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Will a pop-up on my website impact Google rankings?

Google's latest push towards an optimum mobile search experience actively penalises mobile sites with intrusive or obstructive pop-ups.

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Will a pop-up on my website impact Google rankings?

Google’s latest push towards an optimum mobile search experience actively penalises mobile sites with intrusive or obstructive pop-ups.

Announced in August last year and live as of January 10th 2017, the move has prompted understandable concern from companies whose business relies on an attractive - and highly visible - web presence. Mobile visibility is more important than ever - in 2016, we finally saw the long-predicted shift from majority desktop web usage to majority mobile. More people than ever are using their phones and tablets to engage and spend online. For hoteliers, a seamless mobile experience is increasingly important as a means of ensuring those all-important direct bookings. The draw of even the best prices and perks can be undone by a frustrating or convoluted mobile site. And now, those frustrating sites face more than a disgruntled customer as retribution for poor user experience.

The update to Google’s algorithm means that mobile sites featuring overly obstructive pop-ups - technically, ‘interstitial advertisements’ - now feature lower down in search results than those without. This crackdown on pop-ups, whilst nerve-wracking to some businesses facing the prospect of losing the revenue generated by their interstitials, can be seen as a positive part of the general movement towards websites that are more than just ‘mobile-friendly’. The best websites are capitalising on the latest advances in technology and data analysis to provide a tailored and cohesive customer experience. For a customer visiting a hotel, the experience no longer starts when they walk through the door of the lobby. The physical stay is part of bigger picture, from the moment they start their search to the reviews and recommendations they post online afterwards. The mobile site is no longer just a compromise - it’s an integral part of the hotel experience.

With that in mind, it’s pretty important that you choose the right tools to add value to your site. We’ve put together a handy ‘where/what/when’ of interstitial ads to help you make the best choices when it comes to your site’s mobile experience - and avoid any unwanted impact on those all-important SERP (search engine results page) rankings:


Where does a pop-up have to appear for Google to penalise a site for it?
Only interstitial ads on mobile sites will affect Google ranking. While we wouldn’t recommend cramming your desktop site full of pop-ups, you’re free to do so without being affected by these changes.


What are the criteria for ‘good’ and ‘bad’ pop-ups?
Google’s initiative deliberately targets overly intrusive or obstructive ads, and behaviours penalised by the algorithm include:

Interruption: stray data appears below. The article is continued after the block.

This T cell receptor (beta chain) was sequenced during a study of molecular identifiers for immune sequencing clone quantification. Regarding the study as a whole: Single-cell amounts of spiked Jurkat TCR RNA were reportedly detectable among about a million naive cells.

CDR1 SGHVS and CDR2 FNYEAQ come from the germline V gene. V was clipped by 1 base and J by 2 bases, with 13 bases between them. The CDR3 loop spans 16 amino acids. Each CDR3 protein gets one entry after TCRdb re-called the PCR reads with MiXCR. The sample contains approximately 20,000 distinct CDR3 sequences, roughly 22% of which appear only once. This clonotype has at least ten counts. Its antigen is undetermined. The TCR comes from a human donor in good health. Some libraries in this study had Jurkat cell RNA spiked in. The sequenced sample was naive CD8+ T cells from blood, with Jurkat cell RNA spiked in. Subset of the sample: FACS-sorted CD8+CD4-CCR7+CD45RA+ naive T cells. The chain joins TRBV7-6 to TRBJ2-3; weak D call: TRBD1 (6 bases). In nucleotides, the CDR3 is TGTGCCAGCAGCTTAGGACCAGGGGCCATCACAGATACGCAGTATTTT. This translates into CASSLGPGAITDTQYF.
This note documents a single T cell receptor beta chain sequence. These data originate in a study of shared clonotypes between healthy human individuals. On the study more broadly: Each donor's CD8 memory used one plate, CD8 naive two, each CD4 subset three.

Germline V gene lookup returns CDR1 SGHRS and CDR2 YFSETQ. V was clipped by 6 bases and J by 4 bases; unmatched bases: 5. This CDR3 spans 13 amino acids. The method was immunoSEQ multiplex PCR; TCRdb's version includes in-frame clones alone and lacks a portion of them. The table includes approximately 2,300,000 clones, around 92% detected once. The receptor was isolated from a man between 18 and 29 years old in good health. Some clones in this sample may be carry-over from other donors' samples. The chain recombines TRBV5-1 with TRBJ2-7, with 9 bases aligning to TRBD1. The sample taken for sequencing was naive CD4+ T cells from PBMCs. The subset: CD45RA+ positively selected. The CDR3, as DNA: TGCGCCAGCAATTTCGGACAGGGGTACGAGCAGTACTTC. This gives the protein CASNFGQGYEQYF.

Showing a popup that covers the main content, either immediately after the user navigates to a page from the search results, or while they are looking through the page.
Displaying a standalone interstitial that the user has to dismiss before accessing the main content.
Using a layout where the above-the-fold portion of the page appears similar to a standalone interstitial, but the original content has been inlined underneath the fold.

Google’s guide to inappropriate interstitials:

Google guide

Cookie agreements and age restriction warnings are still fine - the algorithm won’t punish you for those.

If you still need some form of pop-up on your landing page - for instance, a prompt for the user to download your app - Search Engine Journal recommends ads that take up a maximum 15% of screen space, such as a streamlined banner at the top of the page. Ultimately, there shouldn’t be any kind of barrier between the user and the content they’re trying to read.


When does the interstitial need to appear for it to affect a site’s ranking?
During a Google+ hangout around the time the changes were brought in, Google’s John Mueller clarified the new rules:

“What we’re looking for is really interstitials that show up on the interaction between the search click and going through the page and seeing the content [...] What you do afterwards, like if someone clicks on stuff within your website or closes the tab, then that’s kind of between you and the user.”

Basically, anything that interferes with a user’s experience of clicking through from a search engine to your content is a no-go.

Google’s latest announcement is leading companies to think much more carefully about their mobile strategy. The trend could (and perhaps should) encourage the hotel industry to consider a customer’s online experience - whether desktop or mobile - as an integral part of the hotel experience proper.

Triptease believes Direct is Best. Our Direct Booking Platform helps to enhance your website, increase parity with OTAs and drive direct bookings - with not an irritating interstitial in sight. For more information, take a look around www.triptease.com.

About The Author

Lily is Lead Product Marketing Manager at Triptease. When she's not investigating the industry or spreading the word that #DirectIsBest, she enjoys music, cycling, and obscure radio quiz shows.

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